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I called in to the former Bank of Japan on my way from the Fukuromachi Elementary School to the Peace Museum. Initial impressions were that there was far less to see but after wandering around for a while I found the exhibition content in the...More
We were the only people visiting which made it a bit eerie. Free entry. Worth going down to see the bank vaults, then up to the second floor to see the director’s office where the wood panelling shows damage from the bomb.
This old building is now part of the Hiroshima Peace Memorial Museum, but doesn't seem to be promoted at the Peace Park. We noticed it when walking along the road from the nearby Fukuromachi tram stop (close to Peace Avenue). I think the ground floor,...More
This large 20th century western style masonry building housed the Bank of Japan. It survived the blast as did some people who were in the basement. The bank opened shortly after the bombing to enable people to function and to help to normalize life. You...More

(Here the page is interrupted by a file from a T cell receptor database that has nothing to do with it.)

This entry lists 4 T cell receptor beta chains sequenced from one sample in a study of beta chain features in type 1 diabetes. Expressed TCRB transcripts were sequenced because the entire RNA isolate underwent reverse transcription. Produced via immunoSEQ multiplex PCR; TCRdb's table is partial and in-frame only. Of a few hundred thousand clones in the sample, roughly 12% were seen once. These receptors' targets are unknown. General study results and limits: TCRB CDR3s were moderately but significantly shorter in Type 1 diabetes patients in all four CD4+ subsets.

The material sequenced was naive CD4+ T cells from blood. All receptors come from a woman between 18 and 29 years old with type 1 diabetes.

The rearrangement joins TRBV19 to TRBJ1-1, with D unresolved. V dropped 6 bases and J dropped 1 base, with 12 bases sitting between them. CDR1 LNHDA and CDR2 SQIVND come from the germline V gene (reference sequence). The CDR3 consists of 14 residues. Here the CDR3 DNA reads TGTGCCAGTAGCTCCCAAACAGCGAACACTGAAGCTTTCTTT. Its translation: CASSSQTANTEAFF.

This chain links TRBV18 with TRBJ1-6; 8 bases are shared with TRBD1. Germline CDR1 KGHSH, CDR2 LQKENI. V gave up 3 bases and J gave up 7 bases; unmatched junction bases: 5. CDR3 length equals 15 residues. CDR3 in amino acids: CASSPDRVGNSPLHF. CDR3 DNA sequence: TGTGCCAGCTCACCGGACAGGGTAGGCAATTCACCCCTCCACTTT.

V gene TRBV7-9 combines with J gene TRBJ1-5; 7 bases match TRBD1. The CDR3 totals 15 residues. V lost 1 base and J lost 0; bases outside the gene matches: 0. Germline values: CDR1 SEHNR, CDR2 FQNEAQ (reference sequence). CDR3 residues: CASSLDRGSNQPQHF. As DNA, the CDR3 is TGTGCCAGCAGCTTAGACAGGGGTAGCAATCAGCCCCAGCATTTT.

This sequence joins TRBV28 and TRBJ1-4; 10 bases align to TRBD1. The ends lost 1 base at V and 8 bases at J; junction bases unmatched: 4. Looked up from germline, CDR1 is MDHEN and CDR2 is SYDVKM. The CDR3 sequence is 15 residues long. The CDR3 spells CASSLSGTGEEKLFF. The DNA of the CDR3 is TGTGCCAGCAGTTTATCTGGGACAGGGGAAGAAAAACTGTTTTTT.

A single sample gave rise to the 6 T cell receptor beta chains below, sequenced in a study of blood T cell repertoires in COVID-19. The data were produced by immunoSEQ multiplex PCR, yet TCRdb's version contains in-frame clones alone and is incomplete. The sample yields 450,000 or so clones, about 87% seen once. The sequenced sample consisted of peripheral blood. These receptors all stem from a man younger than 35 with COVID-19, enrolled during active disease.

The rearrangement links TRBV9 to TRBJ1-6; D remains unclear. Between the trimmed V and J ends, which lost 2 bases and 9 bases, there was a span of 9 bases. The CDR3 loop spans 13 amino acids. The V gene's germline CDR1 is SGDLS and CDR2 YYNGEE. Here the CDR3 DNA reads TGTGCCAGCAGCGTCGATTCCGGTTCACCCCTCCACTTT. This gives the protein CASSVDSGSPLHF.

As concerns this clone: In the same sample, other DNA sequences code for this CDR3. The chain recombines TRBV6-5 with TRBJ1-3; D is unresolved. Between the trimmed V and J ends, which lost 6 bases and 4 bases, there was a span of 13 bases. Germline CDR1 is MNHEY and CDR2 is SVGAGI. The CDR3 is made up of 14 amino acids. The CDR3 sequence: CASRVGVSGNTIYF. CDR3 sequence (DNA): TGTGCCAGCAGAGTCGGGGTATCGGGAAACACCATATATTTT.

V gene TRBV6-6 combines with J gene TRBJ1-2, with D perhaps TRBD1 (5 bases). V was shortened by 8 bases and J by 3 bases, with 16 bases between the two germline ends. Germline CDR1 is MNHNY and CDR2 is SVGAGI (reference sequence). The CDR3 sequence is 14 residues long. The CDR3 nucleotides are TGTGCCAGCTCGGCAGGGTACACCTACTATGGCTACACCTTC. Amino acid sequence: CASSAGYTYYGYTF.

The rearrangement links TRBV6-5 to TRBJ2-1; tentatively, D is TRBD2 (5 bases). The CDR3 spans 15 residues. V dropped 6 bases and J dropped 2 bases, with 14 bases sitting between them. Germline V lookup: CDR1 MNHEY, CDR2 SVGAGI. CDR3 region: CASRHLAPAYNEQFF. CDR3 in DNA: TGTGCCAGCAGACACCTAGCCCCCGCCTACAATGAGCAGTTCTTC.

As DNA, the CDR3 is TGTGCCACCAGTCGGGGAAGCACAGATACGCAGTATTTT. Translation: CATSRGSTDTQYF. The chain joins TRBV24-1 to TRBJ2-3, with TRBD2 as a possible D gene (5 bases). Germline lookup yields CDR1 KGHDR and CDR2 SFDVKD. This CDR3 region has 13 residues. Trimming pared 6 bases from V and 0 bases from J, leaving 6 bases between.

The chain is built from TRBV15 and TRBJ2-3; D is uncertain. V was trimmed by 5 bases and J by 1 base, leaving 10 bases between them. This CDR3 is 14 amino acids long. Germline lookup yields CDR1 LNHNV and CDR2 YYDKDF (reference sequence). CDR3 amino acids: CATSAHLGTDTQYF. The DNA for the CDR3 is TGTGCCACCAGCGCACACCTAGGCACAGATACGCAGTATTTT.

The old Bank of Japan building is just 400 metres from the Peace Park. It is well worth the walk. Entry is free. This week there is an exhibition of beautiful hand made lamps. In the basement there are paintings by eye witnesses to the...More
We visited Hiroshima to pay respect to the sites related to the devastation caused by the A-Bomb. The former bank building houses many remembrance exhibits, as well as the actual bank vaults showing damage caused by the bombing.
No entry fee is charged, you simply...More
Only saw it from the outside. An easy walk from the Peace Memorial. A very high building and from what our tour guide mentioned existed prior to the A-Bomb and has undergone massive restoration since then. I wish we would have time to see the...More
First floor of the bank is used for an art exhibition; the rest of the floors contain exhibits regarding the war.
In the basement, there were paintings drawn by survivors of the atomic bomb ordeal, describing the scene after the war. Really scary experience. The...More
We just walked in as there was no reception or ticket office. We walked down to the vaults and there were interesting photo displays. You could see where the vault doors had been damaged by the bomb. It is not a long walk back to...More
We found this by chance and wandered in. If you are nearby, it's worth a visit. One of few buildings that survived the a-bomb blast and then functioned in the following days as well.
Recommended if you are intersted in civil engineering and architecture; even...More